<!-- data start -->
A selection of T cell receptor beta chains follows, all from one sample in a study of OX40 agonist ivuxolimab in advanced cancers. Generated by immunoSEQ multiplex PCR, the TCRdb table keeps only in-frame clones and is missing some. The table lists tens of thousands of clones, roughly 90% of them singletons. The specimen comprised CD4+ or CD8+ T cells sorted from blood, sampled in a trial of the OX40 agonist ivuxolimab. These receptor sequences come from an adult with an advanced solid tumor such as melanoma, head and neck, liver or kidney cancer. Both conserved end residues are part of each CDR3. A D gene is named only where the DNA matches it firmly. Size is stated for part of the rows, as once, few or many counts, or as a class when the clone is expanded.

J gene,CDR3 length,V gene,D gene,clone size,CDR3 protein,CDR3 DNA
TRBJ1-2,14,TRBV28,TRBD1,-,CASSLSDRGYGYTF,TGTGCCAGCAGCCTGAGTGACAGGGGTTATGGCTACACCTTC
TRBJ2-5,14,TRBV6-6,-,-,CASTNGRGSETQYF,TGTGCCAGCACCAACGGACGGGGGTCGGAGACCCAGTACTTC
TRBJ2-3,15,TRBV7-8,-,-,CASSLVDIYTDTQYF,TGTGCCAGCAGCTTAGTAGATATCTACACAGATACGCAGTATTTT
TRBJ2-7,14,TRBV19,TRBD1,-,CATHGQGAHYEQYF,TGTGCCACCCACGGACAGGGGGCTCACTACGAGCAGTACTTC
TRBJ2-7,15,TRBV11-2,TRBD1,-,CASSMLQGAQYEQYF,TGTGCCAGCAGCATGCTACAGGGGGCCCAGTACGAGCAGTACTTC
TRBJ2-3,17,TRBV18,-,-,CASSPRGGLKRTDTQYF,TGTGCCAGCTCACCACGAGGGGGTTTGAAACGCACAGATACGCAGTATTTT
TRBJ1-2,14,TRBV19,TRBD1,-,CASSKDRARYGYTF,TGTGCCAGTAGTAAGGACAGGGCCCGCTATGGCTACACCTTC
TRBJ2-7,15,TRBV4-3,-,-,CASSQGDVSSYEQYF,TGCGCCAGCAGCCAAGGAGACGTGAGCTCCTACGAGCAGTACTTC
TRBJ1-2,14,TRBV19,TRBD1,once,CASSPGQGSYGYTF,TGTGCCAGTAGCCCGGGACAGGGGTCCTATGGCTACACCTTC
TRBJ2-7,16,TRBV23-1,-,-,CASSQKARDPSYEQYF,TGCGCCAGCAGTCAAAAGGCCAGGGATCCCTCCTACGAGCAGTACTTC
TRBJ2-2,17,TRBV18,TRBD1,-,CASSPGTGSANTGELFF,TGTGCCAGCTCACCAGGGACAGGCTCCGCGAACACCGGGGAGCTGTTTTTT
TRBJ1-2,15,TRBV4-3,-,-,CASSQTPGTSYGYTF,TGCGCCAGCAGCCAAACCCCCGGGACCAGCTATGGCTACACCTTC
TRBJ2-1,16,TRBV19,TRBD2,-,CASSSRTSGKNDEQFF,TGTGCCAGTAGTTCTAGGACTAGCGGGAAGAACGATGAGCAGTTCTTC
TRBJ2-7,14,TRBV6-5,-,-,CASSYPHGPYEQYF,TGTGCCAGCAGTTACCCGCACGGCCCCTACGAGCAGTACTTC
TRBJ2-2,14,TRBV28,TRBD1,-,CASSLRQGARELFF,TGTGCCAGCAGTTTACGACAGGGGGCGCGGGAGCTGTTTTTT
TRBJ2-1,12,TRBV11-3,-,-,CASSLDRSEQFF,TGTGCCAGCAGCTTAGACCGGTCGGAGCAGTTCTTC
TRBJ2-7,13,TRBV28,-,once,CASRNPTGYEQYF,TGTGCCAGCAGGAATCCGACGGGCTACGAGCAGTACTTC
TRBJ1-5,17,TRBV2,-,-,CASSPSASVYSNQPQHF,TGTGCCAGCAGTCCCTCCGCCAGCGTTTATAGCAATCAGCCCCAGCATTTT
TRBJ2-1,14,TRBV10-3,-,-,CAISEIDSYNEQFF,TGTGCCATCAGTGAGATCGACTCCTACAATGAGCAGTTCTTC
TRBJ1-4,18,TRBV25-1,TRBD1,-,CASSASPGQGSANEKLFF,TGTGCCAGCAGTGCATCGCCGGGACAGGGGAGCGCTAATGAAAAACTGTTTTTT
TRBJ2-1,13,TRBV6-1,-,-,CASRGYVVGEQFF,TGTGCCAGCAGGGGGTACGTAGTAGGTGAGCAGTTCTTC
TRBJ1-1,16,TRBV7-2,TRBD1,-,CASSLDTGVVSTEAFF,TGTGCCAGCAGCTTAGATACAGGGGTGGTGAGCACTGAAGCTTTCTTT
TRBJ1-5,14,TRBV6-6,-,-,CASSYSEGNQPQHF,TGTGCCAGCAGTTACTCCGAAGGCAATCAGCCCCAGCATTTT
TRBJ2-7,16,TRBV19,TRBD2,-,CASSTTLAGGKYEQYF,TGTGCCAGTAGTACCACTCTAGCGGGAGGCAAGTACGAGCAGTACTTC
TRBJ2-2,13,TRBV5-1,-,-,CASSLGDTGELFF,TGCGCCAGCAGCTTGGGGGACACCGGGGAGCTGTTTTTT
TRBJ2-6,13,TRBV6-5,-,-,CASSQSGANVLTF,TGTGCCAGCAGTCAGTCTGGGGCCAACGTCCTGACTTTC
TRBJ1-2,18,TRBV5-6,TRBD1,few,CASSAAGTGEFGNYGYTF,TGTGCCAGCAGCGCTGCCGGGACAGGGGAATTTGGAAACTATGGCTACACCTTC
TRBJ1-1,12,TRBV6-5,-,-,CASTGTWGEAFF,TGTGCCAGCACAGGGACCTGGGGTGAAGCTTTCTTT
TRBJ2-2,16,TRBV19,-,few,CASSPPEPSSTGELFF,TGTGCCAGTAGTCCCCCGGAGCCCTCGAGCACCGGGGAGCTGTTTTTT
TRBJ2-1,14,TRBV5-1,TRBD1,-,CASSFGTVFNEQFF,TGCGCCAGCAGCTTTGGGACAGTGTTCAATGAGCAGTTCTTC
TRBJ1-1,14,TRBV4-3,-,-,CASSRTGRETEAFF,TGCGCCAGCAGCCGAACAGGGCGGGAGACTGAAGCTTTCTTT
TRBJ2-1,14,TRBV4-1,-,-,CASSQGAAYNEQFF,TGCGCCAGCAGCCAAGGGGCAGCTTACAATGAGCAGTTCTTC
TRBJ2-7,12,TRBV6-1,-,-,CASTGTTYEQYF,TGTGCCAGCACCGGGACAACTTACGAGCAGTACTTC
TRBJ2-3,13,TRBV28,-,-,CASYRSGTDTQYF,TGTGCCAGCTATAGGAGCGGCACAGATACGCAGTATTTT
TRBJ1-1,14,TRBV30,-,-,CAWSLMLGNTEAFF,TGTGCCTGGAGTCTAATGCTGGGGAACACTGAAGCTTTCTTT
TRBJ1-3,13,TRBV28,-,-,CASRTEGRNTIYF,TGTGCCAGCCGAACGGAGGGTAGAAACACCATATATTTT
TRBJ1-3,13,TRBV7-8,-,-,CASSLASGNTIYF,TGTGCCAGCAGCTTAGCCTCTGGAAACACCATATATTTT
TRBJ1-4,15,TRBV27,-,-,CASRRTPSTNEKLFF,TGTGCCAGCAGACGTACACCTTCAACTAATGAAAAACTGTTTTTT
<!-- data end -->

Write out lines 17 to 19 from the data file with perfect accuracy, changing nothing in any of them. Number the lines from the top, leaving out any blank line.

TRBJ2-2,14,TRBV28,TRBD1,-,CASSLRQGARELFF,TGTGCCAGCAGTTTACGACAGGGGGCGCGGGAGCTGTTTTTT
TRBJ2-1,12,TRBV11-3,-,-,CASSLDRSEQFF,TGTGCCAGCAGCTTAGACCGGTCGGAGCAGTTCTTC
TRBJ2-7,13,TRBV28,-,once,CASRNPTGYEQYF,TGTGCCAGCAGGAATCCGACGGGCTACGAGCAGTACTTC